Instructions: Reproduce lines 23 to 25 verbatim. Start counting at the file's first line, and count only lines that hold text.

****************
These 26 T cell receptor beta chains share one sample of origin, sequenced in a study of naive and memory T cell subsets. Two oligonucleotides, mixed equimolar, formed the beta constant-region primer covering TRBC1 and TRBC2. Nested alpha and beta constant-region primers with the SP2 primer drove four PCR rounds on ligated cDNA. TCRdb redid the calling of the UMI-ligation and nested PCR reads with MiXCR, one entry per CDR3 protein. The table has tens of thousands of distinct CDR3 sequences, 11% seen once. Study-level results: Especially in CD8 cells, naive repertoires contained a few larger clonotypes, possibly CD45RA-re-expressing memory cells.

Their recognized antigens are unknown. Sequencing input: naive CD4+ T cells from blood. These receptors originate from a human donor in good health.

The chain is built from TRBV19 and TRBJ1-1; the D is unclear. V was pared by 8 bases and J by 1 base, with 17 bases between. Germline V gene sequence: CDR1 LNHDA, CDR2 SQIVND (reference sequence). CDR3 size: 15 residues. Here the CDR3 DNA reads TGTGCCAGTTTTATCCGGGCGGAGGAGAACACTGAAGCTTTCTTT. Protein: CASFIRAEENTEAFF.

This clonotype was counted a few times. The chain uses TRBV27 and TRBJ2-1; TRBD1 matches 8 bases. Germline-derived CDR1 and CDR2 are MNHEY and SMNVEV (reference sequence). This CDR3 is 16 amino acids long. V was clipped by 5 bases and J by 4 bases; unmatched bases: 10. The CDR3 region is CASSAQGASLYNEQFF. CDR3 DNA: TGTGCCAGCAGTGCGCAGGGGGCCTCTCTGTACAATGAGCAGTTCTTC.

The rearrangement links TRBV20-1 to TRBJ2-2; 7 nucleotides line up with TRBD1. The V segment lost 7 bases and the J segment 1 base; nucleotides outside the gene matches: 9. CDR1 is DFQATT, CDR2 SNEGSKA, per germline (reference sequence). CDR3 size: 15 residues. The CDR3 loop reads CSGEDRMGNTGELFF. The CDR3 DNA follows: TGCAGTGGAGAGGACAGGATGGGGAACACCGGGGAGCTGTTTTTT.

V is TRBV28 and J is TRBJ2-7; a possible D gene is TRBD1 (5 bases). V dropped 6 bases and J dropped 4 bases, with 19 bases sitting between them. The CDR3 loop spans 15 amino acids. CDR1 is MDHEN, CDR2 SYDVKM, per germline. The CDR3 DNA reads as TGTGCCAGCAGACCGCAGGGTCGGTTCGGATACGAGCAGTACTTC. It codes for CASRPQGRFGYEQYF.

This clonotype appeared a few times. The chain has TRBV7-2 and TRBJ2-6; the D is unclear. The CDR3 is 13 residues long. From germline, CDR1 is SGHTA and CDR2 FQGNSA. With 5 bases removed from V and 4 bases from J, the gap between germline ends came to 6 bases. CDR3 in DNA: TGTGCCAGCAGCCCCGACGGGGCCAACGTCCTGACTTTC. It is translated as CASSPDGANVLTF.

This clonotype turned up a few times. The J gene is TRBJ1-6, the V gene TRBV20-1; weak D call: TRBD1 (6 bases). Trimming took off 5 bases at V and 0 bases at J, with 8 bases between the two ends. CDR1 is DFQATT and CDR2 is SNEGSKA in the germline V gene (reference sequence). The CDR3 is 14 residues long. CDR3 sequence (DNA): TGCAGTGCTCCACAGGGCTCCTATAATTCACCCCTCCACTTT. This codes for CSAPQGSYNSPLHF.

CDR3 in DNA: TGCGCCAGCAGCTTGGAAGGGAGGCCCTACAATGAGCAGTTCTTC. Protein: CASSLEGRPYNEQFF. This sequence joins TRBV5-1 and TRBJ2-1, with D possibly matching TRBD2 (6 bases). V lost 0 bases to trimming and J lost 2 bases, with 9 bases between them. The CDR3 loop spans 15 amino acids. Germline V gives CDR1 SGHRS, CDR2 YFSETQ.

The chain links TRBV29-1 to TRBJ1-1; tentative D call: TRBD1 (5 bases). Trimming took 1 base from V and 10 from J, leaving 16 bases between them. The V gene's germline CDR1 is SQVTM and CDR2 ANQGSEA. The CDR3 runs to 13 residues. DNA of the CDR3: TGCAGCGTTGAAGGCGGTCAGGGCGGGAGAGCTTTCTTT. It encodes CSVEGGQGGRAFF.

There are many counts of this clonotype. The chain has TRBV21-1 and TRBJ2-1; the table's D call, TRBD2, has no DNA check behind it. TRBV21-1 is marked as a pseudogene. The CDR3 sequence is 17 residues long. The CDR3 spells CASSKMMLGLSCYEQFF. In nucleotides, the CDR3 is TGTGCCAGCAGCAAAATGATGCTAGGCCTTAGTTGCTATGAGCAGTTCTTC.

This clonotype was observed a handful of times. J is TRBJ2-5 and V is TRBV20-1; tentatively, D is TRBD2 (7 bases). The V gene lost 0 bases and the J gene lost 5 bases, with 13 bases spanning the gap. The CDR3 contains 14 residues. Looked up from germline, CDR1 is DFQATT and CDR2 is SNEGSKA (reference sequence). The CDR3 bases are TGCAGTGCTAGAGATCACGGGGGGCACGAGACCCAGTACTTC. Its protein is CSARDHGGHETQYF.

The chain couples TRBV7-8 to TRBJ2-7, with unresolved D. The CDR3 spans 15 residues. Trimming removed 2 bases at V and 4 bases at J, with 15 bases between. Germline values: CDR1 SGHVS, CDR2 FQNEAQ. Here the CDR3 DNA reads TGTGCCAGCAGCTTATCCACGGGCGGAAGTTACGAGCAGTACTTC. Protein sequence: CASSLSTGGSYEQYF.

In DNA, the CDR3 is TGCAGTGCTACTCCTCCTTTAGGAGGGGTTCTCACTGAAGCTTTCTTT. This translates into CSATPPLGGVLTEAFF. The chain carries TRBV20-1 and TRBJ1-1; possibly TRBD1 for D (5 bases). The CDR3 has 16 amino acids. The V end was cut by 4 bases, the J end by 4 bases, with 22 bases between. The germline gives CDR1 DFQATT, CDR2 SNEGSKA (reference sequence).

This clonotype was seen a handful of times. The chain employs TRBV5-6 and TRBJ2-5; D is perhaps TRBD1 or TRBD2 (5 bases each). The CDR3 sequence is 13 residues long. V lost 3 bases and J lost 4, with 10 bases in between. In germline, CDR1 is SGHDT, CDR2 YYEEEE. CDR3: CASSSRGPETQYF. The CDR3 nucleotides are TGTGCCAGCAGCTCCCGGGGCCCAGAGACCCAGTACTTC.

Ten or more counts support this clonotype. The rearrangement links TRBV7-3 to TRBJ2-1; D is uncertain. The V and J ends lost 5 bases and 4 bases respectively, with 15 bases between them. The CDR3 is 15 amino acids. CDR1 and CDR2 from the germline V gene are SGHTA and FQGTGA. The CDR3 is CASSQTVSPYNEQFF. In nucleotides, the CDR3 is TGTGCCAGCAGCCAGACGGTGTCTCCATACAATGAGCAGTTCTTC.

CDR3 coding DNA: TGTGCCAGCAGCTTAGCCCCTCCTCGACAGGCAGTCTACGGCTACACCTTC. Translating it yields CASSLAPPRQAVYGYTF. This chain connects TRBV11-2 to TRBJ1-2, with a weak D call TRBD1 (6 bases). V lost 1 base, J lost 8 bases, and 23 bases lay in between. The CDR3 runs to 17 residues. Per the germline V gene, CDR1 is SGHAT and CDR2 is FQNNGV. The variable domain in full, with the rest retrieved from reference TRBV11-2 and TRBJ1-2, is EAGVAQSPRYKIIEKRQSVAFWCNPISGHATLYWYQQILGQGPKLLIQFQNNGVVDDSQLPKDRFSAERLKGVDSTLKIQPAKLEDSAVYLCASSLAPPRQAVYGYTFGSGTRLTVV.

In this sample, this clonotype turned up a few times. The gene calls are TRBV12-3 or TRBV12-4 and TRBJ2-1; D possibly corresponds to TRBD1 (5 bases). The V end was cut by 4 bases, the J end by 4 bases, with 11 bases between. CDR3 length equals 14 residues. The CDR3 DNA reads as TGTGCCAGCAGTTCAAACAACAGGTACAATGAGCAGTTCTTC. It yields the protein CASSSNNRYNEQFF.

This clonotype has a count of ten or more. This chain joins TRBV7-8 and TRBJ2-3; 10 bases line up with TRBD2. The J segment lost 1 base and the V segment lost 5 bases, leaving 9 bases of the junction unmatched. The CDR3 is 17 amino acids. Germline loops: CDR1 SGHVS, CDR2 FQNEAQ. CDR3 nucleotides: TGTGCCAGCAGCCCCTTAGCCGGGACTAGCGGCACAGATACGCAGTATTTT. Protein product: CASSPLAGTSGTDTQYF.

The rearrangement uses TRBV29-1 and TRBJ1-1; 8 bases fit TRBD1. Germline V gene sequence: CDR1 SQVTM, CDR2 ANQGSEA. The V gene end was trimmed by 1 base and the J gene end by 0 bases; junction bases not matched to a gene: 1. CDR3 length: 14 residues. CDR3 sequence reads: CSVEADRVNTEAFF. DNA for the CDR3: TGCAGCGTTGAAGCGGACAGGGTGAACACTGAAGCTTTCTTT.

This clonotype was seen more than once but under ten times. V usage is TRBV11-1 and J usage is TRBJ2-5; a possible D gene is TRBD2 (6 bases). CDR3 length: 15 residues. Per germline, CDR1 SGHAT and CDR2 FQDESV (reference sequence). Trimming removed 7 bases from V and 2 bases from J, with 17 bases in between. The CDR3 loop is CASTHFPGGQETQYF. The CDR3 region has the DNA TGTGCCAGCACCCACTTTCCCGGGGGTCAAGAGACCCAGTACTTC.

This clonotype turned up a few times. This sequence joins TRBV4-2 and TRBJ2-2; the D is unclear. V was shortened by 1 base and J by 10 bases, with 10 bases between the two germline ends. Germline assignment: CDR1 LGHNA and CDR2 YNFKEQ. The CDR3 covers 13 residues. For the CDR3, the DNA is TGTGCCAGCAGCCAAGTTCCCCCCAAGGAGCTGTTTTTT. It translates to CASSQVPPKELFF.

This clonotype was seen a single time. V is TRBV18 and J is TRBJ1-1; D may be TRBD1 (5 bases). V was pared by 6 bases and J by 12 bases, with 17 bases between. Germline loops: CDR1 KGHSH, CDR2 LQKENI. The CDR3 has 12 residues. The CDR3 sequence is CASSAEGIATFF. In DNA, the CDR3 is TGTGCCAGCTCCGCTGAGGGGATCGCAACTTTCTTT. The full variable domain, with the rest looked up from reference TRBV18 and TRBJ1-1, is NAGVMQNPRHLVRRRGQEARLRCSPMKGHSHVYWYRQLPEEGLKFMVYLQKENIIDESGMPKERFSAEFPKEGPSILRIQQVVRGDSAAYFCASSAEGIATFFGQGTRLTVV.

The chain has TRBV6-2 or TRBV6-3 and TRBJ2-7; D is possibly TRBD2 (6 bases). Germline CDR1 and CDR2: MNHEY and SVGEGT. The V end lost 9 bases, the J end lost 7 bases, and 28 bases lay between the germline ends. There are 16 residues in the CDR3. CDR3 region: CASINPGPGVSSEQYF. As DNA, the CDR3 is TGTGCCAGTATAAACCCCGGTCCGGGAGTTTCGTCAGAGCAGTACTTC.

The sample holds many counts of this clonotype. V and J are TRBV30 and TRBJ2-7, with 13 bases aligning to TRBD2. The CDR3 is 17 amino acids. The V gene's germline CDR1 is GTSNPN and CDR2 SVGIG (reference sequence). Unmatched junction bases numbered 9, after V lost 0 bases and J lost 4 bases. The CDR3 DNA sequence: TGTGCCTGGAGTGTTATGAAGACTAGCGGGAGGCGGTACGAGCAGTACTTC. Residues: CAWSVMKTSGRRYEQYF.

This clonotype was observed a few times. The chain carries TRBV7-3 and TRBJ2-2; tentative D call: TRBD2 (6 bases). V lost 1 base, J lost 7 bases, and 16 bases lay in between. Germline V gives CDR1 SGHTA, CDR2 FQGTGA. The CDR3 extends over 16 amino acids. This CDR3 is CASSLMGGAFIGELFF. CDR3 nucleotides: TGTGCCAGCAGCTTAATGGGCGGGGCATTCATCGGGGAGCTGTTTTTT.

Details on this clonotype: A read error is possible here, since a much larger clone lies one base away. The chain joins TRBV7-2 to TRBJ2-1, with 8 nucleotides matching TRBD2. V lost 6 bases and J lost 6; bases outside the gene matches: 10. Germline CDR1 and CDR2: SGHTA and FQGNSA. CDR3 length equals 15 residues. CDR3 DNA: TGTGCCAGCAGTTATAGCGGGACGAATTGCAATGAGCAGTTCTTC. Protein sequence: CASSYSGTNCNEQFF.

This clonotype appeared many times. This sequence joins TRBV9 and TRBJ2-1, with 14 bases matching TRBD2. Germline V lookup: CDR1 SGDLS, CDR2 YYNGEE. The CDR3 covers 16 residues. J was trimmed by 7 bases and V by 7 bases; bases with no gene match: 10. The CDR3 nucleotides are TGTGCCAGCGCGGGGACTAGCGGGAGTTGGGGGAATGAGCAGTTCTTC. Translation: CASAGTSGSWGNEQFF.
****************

This clonotype was seen a single time. V is TRBV18 and J is TRBJ1-1; D may be TRBD1 (5 bases). V was pared by 6 bases and J by 12 bases, with 17 bases between. Germline loops: CDR1 KGHSH, CDR2 LQKENI. The CDR3 has 12 residues. The CDR3 sequence is CASSAEGIATFF. In DNA, the CDR3 is TGTGCCAGCTCCGCTGAGGGGATCGCAACTTTCTTT. The full variable domain, with the rest looked up from reference TRBV18 and TRBJ1-1, is NAGVMQNPRHLVRRRGQEARLRCSPMKGHSHVYWYRQLPEEGLKFMVYLQKENIIDESGMPKERFSAEFPKEGPSILRIQQVVRGDSAAYFCASSAEGIATFFGQGTRLTVV.

The chain has TRBV6-2 or TRBV6-3 and TRBJ2-7; D is possibly TRBD2 (6 bases). Germline CDR1 and CDR2: MNHEY and SVGEGT. The V end lost 9 bases, the J end lost 7 bases, and 28 bases lay between the germline ends. There are 16 residues in the CDR3. CDR3 region: CASINPGPGVSSEQYF. As DNA, the CDR3 is TGTGCCAGTATAAACCCCGGTCCGGGAGTTTCGTCAGAGCAGTACTTC.

The sample holds many counts of this clonotype. V and J are TRBV30 and TRBJ2-7, with 13 bases aligning to TRBD2. The CDR3 is 17 amino acids. The V gene's germline CDR1 is GTSNPN and CDR2 SVGIG (reference sequence). Unmatched junction bases numbered 9, after V lost 0 bases and J lost 4 bases. The CDR3 DNA sequence: TGTGCCTGGAGTGTTATGAAGACTAGCGGGAGGCGGTACGAGCAGTACTTC. Residues: CAWSVMKTSGRRYEQYF.